Detachably mountedon the front wall of the casting i8 is the condenser lens system proper comprising a tube 31 and the usual lenses. A novel feature of the condenser unit proper is the inclusion between the two lenses thereof of the heat absorption disc 38 which is fixed therein the point where the rays are traveling in parallel relation is a novel combination. The film feeding mechanism F in light projecting assembly G will now b described. All of the parts thereof are mounted upon a base plate M by means of screws and the bases 4| which attach it to the partition wall [7. At the upper end of the base plate 4| is a rotatably mounted spindle 42 on which the film supply reel 43 can be impaled. The spindle is provided with the usual catch 44 for holding the reel in place and on the rear of the spindle is secured a spring belt pulley 45. Incorporated in the pulley is the usual one-way clutch mechanism which causes conjoint rotation of the spindle and pulley'in one direction and allows relative rotation in the opposite direction. This pulley is connected by means of a belt 4'1, in the case illustrated aspring.

belt, which extends to a double pulley 43 (see Fig. 10) which is attached to a shaft 49 for rotation therewith. This double pulley is connected by a belt 49 to a pulley 59 connected to thelower reel spindle 5! likewise suitably journaled in the base plate 4| and provided with. the usual spring catch by means of which the take-up reel 52 may be detachably secured thereto (see Fig. 1).

At 5315 a shaft journaled in suitable bearings on the base plat 4| on the outer end of which shaft is attached a crank 5 and on the other end in back of the base plate is attached a gear 55 (see Figs. 1 and 2). The gear 55 meshes with a pinion 56 which is pinned to the double pulley 48 which, as previously stated, isfixed to the shaft 49. Shaft 49 is journaled in a bearing 5'! at one end and in a bearing 58 at the other end mounted in the aperture plate casting 59. Secured to the shaft 49 is' a pulley 69 provided with a friction'facing in the form of a sleeve of rubber, for example, which parts together form the main feed roll. On the outer end of the shaft 49 is a knurled operating knob 63. In order to avoid confusion it may be noted that the double pulley 48 is provided with a knurled handle portion 63 which in the particular arrangement of apparatus illustrated serves noparticular funcof shaft 49 from that end.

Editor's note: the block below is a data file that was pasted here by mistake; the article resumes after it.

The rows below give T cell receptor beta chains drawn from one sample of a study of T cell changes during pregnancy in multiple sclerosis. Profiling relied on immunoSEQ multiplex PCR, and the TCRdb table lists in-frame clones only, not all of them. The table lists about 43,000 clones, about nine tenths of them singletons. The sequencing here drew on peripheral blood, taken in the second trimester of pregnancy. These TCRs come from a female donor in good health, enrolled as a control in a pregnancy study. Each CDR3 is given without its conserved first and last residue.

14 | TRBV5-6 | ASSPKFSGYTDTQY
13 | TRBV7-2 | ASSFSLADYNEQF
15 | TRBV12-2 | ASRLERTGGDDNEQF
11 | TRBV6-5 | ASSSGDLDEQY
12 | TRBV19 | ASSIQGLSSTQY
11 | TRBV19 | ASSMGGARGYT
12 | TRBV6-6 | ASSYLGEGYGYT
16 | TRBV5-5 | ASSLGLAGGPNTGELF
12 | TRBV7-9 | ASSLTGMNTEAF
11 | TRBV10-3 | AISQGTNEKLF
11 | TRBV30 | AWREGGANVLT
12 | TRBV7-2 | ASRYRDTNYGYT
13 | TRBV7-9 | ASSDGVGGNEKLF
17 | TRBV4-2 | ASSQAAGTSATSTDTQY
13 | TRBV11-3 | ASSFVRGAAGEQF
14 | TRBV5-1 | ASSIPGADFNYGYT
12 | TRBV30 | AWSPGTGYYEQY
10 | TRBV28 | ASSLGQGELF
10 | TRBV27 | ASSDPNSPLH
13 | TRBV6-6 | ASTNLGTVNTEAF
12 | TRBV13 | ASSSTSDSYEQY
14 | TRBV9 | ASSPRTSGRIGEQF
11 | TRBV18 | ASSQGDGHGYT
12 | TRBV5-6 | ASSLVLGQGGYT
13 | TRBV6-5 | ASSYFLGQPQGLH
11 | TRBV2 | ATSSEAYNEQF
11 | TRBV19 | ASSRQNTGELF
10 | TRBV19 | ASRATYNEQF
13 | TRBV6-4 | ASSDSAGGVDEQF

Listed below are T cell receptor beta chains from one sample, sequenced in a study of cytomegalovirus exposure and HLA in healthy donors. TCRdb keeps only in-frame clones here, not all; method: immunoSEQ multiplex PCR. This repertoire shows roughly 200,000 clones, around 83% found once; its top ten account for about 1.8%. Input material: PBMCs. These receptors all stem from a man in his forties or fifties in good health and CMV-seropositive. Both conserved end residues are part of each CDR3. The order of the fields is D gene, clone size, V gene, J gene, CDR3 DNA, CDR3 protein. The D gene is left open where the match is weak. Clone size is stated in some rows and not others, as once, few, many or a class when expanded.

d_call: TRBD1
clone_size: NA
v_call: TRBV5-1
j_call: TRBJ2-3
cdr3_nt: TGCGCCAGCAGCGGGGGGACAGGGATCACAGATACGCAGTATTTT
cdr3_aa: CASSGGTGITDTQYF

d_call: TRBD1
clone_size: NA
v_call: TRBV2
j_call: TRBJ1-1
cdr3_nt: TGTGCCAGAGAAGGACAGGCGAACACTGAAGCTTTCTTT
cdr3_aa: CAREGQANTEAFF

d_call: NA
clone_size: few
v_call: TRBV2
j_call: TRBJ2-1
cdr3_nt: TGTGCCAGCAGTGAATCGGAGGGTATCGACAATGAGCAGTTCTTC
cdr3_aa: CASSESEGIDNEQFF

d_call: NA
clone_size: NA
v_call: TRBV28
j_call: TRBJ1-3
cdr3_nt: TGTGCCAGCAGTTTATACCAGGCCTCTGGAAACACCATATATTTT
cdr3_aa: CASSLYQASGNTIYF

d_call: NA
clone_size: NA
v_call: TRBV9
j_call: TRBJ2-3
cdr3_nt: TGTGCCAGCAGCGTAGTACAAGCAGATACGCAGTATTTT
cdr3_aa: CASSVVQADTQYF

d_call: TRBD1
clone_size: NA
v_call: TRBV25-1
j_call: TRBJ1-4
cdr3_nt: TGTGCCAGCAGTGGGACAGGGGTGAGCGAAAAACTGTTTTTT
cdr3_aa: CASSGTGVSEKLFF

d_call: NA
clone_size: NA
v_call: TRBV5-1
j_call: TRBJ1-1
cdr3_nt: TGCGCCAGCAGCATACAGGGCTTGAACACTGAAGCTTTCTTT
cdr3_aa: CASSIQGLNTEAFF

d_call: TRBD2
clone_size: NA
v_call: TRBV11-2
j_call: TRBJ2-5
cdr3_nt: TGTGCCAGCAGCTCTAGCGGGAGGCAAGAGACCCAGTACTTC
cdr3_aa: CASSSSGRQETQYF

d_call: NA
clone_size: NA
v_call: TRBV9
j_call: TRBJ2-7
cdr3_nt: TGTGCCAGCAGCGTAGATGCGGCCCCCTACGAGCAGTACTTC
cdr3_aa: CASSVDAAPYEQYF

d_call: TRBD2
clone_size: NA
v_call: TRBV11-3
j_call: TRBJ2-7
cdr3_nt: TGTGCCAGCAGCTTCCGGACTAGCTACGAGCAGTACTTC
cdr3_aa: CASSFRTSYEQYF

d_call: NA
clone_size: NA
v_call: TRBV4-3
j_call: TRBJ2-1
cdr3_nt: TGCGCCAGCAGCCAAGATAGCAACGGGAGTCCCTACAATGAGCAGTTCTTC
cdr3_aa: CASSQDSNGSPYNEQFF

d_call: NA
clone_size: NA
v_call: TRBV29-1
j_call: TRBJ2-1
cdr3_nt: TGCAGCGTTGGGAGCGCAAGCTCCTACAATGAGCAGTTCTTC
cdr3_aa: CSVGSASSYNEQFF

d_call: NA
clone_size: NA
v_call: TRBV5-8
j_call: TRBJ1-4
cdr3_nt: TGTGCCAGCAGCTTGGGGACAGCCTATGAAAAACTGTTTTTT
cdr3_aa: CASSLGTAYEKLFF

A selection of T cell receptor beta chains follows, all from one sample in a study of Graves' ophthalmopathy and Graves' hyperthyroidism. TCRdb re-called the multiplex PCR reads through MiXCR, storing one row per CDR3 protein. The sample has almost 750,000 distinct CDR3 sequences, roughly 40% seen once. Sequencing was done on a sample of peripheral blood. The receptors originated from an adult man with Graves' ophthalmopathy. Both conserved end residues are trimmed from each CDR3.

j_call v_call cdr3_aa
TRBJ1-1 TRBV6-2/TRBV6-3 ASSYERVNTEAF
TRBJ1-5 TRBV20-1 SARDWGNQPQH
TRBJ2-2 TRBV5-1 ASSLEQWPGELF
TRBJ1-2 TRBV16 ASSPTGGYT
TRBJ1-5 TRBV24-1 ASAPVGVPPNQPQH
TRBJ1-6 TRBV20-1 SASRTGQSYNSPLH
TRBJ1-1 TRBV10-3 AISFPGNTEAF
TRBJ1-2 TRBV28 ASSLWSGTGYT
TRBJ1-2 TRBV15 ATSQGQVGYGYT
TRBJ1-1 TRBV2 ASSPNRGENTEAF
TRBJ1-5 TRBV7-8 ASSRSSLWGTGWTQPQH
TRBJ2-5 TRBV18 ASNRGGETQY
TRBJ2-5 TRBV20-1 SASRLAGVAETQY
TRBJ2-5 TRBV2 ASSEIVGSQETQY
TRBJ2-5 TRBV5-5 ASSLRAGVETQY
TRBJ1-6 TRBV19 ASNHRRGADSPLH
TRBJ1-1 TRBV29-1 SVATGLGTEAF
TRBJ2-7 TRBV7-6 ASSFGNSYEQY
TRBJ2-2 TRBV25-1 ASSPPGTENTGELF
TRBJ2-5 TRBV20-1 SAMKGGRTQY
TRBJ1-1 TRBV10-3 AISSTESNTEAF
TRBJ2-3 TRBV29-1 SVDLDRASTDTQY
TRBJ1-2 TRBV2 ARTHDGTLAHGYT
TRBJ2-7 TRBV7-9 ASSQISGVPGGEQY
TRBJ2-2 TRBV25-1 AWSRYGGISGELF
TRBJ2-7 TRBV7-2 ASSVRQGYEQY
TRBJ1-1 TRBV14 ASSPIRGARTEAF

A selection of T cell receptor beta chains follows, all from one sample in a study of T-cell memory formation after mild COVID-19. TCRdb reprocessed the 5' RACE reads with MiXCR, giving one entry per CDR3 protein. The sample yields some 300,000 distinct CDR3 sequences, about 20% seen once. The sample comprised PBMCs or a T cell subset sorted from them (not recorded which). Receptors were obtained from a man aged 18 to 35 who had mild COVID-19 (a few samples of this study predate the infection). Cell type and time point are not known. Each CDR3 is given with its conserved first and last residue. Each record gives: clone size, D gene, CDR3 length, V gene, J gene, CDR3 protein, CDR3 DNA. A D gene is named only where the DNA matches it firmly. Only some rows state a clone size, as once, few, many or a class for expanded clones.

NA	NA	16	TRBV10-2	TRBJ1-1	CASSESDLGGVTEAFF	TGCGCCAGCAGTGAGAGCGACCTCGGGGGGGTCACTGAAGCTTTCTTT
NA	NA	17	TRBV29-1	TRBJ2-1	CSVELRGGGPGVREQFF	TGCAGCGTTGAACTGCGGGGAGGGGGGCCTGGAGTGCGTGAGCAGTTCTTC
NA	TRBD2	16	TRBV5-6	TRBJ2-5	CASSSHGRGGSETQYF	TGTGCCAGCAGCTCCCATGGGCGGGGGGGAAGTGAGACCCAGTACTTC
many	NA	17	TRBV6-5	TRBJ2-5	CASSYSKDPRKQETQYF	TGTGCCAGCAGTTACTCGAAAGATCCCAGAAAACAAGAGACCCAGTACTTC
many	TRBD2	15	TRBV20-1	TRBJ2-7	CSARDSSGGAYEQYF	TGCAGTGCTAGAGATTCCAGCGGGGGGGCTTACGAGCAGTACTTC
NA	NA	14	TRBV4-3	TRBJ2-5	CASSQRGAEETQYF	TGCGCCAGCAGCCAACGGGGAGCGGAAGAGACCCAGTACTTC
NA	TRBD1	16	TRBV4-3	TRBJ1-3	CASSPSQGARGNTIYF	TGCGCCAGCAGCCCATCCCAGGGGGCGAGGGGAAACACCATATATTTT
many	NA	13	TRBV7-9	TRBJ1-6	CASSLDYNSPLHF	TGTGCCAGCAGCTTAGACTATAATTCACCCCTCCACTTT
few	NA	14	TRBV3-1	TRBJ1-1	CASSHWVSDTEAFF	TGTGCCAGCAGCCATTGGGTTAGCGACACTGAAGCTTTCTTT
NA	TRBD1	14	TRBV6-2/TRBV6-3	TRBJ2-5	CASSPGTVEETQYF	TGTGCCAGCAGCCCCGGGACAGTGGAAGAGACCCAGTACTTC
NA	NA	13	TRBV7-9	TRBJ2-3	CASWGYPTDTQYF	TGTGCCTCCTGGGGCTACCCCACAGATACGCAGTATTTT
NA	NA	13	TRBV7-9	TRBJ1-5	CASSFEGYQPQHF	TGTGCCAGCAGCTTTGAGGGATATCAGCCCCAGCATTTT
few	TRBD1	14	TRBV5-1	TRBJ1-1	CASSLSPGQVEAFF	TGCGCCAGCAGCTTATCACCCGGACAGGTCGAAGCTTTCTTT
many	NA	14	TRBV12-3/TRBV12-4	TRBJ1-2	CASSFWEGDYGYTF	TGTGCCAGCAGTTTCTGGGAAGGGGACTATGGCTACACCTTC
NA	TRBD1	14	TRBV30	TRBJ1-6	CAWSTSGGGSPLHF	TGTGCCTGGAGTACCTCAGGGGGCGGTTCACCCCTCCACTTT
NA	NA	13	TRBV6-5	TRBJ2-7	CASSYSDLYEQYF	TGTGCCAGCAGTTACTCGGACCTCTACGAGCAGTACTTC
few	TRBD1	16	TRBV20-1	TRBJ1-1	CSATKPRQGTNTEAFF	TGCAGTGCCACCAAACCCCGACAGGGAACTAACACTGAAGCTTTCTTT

The aperture plate casting 59 appears in elevation in Figure 13 and in cross-section in Figures 8 and 9. Rotatably mounted on the upper edge of the casting 59 is a guide roller 64. As appears in Figure 9 the aperture plate casting 59 is provided with an aperture 65 in which a glass plate 66 is secured by means of a pair of plates 61, the vertical edges of which are beveled to mate. with the similarly beveled edges of the glass plate 66. The plates 61 are detachably secured to the casting by means of screws 69, as shown in Figure 13. The face of the casting underlying the metal plates 61 is recessed so that these plates lie in the plane of the face of the casting. The face of the casting 59 is also provided with vertically extending recesses in which the wiper pads I59 which lie above and below the aperture are mounted. These pads are attached in place by overlapping the upper and lower ends thereof with a rabbeted plate 10 (see Fig. 9) which plates are secured to the casting 59 from the rear by means of the screws 1|. The faces of these pads lie slightly above the plane of the face of the casting.

Pivotally mounted on the casting 59 on the hinge pins 12 is the pressure plate gate 13. In the edge of the gate is a vertically slidable catch 14 operable by the button 15 (see Fig. 15) for cooperation with the pair of latch plates I6 secured to the casting 59. The gate 13 has an aperture in which a transparent pressure plate 11 may move under the influence of the flat springs 18 secured to the outer face of the gate. The glass pressure plate 11 has beveled side edges (see Fig. 15) for cooperation with the beveled side edges of the aperture in the gate so that the springs may not push it all the way through the opening.

Secured on the inner face of the gate is another pair of cleaning pads I9 aligned with the pair on the main casting. The cleaning pads 19 are secured to the gate in the same way as the previously described pair as clearly illustrated in Figure 9. Mounted on the outer face of the gate at the bottom edge is a floating spring loaded support for the cooperating feed roll 8|, which is preferably of some high friction material such as rubber. The roller 8| is mounted on a shaft 82 journaled in a plate 83 having downwardly extending parallel arms 84 which receive the shaft. The plate 83 is mounted upon a pair of pins 85 secured to the gate. and between which are interposed the coil springs 86. As is clear from Figure 9, when the gate is closed the feed roll 8| presses the film 81 against the cooperating feed roll 6| previously described. As illustrated in Figure 10, instead of making the shaft 82 rotatable in the downwardly extending arms 84 of the plate 83, and thus requiring a bearing at this point, the shaft 82 is locked in these arms and the roller 8| and gear 88 are mounted on a sleeve 89 which rotates on the shaft 82. l